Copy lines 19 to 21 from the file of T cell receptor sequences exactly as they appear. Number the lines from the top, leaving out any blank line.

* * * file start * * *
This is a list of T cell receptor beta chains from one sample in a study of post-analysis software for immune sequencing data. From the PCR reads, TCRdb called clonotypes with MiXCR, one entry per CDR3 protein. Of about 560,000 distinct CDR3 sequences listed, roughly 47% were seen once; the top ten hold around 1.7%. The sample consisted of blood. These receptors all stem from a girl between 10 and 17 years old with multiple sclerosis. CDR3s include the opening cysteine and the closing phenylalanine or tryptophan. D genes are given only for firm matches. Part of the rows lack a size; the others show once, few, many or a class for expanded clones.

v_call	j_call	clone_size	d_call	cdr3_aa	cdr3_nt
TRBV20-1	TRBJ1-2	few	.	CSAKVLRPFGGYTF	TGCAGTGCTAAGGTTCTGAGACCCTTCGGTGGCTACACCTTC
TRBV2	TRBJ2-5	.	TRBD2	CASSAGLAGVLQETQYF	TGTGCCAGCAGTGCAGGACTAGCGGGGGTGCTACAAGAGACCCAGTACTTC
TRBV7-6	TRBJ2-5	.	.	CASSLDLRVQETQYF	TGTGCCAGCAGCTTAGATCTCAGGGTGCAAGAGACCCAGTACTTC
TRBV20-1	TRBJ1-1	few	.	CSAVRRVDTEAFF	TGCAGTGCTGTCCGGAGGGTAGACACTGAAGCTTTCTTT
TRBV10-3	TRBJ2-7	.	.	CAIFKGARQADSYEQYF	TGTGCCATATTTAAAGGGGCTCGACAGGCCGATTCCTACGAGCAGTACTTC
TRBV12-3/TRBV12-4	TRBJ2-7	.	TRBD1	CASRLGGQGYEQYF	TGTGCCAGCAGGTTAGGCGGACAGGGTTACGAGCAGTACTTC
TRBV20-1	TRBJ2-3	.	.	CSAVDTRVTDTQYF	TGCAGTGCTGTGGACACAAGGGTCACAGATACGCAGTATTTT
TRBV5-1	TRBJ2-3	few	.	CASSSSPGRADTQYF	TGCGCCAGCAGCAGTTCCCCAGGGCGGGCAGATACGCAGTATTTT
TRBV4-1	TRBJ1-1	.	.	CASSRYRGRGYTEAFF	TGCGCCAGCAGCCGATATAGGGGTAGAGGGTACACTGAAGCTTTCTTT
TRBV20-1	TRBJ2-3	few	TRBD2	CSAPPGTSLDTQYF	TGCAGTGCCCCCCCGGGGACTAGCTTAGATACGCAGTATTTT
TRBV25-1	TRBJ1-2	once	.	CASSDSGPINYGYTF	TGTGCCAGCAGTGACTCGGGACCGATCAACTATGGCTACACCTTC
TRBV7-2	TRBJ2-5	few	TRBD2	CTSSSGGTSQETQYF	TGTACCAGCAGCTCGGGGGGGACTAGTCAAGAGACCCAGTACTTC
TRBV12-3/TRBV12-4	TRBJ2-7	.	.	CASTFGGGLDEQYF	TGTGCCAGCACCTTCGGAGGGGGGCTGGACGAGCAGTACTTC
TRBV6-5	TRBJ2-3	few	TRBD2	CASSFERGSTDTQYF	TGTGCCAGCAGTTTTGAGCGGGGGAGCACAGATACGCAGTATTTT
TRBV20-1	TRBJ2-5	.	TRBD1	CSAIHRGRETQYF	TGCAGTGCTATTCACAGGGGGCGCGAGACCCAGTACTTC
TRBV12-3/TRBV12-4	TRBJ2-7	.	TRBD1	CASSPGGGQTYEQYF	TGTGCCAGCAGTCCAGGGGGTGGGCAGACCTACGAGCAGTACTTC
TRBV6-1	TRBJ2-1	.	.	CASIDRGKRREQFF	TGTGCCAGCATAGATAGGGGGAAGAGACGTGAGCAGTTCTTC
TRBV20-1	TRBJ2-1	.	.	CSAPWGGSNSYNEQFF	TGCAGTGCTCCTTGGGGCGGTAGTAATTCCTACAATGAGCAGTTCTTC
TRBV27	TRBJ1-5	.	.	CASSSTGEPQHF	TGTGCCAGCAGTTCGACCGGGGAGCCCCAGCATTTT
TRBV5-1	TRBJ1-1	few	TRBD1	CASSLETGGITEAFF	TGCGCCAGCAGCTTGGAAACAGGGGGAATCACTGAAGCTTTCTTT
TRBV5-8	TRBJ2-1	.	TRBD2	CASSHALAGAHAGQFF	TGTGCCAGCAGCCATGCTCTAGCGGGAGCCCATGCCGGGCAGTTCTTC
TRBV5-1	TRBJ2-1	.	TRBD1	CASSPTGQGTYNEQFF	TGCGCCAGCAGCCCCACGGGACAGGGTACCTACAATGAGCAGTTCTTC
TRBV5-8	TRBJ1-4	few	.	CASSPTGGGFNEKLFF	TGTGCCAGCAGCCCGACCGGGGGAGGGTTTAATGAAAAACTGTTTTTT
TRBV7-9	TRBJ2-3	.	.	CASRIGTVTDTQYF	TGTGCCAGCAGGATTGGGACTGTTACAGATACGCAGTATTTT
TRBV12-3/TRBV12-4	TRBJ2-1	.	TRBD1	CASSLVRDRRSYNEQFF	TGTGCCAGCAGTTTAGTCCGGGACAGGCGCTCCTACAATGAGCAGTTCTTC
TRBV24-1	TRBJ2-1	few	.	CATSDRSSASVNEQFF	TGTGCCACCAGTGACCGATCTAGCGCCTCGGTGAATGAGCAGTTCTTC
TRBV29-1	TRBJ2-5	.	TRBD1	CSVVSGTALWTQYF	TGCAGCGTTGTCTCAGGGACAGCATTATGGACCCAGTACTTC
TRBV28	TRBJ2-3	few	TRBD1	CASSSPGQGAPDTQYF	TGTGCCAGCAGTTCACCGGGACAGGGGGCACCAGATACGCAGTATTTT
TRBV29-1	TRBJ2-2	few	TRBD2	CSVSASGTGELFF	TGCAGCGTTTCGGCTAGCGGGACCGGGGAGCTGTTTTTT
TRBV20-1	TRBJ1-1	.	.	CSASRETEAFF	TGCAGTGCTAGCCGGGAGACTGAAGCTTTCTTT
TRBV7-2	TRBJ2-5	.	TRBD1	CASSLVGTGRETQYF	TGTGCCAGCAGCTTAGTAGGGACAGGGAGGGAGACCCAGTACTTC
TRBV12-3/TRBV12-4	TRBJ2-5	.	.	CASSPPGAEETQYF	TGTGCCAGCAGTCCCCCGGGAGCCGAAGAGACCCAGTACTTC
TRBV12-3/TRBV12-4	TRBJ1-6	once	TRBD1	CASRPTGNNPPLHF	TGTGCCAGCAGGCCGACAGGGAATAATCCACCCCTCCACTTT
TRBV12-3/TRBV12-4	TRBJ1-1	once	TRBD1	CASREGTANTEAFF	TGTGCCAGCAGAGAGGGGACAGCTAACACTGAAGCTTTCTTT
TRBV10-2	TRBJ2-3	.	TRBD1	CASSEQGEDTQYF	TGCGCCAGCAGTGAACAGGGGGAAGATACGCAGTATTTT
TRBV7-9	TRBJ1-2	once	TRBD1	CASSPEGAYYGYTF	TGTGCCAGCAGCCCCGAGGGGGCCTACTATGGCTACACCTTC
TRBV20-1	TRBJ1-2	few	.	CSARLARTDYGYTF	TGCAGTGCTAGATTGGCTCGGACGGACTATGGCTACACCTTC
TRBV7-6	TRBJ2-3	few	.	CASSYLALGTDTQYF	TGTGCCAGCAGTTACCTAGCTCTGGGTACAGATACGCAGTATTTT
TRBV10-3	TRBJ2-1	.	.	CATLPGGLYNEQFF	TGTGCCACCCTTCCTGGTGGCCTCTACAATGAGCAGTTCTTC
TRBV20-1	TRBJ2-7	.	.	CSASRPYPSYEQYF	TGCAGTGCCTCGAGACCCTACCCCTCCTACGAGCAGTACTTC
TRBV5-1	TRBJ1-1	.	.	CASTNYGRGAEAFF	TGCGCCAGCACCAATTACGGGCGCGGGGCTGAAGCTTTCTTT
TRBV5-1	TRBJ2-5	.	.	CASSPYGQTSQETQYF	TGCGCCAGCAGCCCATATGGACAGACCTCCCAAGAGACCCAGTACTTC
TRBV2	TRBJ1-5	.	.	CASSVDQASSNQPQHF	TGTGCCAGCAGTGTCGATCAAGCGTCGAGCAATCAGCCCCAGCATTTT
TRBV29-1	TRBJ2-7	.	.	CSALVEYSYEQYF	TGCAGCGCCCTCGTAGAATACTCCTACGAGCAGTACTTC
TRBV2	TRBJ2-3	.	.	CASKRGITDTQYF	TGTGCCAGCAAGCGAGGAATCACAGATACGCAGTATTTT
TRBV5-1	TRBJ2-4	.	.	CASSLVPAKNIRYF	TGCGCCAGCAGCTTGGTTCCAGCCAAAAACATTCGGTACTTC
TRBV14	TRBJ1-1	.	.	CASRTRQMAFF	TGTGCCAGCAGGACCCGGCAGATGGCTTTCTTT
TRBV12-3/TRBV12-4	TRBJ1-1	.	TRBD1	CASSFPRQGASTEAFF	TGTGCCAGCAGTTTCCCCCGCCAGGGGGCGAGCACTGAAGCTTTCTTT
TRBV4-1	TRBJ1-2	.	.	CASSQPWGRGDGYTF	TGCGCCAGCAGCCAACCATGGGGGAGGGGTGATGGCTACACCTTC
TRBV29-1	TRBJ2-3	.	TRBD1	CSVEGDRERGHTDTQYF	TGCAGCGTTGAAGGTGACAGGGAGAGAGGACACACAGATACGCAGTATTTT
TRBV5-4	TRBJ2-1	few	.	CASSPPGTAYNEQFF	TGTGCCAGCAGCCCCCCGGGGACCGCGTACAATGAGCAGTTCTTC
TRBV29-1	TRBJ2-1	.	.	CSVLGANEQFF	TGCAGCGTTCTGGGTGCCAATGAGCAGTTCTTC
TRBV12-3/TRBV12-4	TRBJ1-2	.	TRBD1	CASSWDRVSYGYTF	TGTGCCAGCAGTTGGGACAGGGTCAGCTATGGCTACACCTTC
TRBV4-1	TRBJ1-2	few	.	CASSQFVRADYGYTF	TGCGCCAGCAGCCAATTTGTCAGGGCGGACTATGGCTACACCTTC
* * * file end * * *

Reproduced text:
TRBV6-1	TRBJ2-1	.	.	CASIDRGKRREQFF	TGTGCCAGCATAGATAGGGGGAAGAGACGTGAGCAGTTCTTC
TRBV20-1	TRBJ2-1	.	.	CSAPWGGSNSYNEQFF	TGCAGTGCTCCTTGGGGCGGTAGTAATTCCTACAATGAGCAGTTCTTC
TRBV27	TRBJ1-5	.	.	CASSSTGEPQHF	TGTGCCAGCAGTTCGACCGGGGAGCCCCAGCATTTT